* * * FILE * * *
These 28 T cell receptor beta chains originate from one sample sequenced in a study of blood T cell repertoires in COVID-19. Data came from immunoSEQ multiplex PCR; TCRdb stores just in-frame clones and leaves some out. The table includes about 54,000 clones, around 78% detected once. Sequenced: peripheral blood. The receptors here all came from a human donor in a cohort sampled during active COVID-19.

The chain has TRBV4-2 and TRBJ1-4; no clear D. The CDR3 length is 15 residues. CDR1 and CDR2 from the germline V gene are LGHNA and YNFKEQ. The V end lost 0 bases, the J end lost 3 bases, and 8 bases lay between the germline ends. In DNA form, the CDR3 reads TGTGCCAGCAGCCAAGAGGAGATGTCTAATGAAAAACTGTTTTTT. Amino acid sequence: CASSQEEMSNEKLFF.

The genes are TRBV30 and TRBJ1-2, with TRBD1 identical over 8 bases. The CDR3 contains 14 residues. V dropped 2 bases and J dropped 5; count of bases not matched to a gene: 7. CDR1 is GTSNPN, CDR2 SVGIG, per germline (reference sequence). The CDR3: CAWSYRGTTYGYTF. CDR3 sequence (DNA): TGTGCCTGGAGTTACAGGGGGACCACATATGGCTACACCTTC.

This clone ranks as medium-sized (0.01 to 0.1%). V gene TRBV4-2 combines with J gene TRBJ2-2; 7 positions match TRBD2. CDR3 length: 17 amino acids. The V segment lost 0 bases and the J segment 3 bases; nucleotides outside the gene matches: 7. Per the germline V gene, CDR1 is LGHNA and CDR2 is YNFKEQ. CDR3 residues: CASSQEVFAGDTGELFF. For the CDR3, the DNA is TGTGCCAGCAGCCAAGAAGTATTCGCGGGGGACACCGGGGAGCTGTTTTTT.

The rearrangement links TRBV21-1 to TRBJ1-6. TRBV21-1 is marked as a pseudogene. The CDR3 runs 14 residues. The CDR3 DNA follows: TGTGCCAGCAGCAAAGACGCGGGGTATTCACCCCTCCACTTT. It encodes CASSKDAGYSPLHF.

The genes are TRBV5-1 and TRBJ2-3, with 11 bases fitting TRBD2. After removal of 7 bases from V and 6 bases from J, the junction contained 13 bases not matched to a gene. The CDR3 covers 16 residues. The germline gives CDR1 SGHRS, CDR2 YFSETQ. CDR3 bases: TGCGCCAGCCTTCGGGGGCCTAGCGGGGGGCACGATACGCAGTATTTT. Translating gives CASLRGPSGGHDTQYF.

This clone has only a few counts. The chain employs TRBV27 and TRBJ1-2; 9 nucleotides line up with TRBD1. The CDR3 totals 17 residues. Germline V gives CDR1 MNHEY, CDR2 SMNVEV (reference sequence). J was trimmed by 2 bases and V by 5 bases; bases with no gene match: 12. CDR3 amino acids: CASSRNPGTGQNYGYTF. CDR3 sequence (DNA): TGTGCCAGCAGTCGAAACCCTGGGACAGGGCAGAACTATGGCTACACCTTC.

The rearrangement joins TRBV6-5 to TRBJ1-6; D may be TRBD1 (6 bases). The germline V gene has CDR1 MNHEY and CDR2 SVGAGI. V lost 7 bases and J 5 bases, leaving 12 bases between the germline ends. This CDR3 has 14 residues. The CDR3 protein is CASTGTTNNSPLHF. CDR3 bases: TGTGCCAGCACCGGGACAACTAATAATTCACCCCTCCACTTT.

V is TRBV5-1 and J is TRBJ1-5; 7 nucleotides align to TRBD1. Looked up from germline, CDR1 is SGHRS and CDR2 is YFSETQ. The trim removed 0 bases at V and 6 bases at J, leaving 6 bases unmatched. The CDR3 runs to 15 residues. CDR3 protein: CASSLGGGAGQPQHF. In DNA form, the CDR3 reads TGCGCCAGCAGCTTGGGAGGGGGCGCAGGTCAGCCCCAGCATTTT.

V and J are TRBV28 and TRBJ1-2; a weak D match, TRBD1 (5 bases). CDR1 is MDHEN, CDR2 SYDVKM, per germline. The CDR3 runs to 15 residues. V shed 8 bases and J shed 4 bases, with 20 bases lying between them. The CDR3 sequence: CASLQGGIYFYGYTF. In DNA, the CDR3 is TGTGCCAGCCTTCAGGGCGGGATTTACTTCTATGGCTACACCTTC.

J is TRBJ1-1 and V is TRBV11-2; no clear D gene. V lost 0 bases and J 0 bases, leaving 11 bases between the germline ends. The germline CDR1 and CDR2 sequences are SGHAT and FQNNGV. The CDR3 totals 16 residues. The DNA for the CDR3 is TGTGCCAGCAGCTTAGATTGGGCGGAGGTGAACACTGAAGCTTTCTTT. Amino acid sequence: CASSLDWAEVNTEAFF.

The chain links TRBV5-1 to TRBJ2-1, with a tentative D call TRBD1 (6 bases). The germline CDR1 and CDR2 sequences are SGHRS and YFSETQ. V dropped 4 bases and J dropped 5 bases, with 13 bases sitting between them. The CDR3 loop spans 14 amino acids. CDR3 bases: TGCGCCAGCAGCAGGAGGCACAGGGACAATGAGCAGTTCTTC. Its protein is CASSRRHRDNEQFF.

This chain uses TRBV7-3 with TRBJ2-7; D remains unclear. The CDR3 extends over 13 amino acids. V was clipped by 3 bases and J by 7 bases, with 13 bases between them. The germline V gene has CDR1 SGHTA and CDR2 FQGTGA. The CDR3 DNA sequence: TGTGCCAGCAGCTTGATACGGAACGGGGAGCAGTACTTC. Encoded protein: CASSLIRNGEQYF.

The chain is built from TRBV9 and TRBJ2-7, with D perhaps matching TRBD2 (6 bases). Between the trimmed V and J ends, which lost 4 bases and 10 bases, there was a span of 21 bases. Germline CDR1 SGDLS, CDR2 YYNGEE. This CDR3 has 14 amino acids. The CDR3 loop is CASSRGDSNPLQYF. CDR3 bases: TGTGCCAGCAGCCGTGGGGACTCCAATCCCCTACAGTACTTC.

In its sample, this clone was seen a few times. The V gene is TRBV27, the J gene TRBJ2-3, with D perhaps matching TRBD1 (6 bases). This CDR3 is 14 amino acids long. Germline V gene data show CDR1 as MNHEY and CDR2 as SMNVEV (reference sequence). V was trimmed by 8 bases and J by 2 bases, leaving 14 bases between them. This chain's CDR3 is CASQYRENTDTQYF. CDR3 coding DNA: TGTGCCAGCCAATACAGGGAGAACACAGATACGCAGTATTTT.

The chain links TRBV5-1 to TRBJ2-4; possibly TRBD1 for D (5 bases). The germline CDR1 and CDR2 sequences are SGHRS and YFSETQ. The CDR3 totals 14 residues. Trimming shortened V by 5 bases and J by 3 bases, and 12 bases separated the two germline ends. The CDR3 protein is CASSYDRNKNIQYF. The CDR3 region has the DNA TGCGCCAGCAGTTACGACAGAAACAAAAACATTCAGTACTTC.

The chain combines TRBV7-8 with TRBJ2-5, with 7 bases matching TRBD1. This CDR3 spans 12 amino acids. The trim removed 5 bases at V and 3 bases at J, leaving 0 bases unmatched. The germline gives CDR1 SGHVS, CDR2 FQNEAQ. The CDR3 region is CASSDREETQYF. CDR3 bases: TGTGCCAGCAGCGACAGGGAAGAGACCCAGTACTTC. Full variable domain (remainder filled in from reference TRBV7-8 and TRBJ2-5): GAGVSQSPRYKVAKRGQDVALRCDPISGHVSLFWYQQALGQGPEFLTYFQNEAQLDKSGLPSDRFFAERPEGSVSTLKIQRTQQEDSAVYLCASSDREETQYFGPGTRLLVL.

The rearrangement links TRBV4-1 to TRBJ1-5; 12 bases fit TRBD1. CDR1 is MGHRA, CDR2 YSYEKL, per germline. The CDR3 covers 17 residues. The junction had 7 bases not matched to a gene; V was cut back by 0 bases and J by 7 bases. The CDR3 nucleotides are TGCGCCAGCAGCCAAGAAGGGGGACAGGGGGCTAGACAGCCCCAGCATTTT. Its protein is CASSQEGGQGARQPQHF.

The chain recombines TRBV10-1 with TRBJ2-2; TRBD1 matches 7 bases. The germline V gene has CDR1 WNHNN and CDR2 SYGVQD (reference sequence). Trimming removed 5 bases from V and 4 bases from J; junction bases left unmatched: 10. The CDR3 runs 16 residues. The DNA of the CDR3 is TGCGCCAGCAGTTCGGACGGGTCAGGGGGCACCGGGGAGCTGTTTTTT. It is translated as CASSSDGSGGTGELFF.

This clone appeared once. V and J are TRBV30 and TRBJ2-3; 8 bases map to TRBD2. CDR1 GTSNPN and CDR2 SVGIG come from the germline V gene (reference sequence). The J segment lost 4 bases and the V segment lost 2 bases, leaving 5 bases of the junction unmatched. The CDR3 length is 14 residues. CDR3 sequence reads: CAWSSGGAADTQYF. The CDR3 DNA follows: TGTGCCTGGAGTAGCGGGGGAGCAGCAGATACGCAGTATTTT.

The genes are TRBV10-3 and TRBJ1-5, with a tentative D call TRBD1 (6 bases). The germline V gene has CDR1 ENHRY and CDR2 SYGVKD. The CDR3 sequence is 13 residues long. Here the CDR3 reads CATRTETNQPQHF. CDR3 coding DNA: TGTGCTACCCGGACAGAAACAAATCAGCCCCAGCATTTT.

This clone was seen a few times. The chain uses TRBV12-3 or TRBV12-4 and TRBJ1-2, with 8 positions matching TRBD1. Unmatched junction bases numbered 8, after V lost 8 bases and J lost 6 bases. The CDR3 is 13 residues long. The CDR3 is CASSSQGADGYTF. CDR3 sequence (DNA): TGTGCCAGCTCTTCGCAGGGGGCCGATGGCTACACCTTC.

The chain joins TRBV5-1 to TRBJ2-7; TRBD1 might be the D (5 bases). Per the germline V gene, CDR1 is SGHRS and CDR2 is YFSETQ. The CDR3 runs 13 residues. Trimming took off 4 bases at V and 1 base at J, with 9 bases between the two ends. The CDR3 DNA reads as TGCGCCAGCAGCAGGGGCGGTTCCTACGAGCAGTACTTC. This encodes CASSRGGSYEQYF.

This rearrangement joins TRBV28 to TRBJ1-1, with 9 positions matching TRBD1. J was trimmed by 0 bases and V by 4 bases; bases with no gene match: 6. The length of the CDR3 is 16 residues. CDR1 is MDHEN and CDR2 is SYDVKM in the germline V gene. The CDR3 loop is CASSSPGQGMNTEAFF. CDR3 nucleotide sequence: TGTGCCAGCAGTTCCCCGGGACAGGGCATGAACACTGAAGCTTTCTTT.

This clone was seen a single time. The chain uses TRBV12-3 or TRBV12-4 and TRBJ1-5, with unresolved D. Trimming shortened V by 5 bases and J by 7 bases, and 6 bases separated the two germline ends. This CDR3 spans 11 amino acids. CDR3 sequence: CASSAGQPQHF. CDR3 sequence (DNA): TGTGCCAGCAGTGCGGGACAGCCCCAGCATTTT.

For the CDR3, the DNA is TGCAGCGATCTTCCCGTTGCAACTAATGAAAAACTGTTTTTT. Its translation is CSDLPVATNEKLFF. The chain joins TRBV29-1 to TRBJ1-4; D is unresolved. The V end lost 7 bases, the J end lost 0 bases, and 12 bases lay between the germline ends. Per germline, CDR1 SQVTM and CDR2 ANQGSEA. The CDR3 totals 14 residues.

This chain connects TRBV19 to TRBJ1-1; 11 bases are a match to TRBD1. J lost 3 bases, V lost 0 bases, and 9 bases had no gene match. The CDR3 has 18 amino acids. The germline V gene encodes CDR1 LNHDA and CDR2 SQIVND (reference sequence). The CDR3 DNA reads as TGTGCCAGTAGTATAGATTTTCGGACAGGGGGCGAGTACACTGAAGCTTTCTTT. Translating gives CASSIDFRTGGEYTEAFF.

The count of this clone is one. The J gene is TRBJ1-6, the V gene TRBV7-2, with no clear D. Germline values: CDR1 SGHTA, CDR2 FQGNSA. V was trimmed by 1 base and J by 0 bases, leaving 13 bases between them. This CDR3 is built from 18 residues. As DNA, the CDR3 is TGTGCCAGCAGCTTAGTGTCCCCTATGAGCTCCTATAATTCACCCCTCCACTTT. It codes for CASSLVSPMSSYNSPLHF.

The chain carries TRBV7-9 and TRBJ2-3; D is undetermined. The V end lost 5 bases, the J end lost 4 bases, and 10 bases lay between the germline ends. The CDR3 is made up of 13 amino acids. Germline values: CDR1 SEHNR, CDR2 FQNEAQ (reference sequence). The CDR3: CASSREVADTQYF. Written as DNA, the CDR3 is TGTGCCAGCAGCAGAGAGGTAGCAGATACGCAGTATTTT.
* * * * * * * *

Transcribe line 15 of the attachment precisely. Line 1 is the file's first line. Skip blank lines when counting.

In its sample, this clone was seen a few times. The V gene is TRBV27, the J gene TRBJ2-3, with D perhaps matching TRBD1 (6 bases). This CDR3 is 14 amino acids long. Germline V gene data show CDR1 as MNHEY and CDR2 as SMNVEV (reference sequence). V was trimmed by 8 bases and J by 2 bases, leaving 14 bases between them. This chain's CDR3 is CASQYRENTDTQYF. CDR3 coding DNA: TGTGCCAGCCAATACAGGGAGAACACAGATACGCAGTATTTT.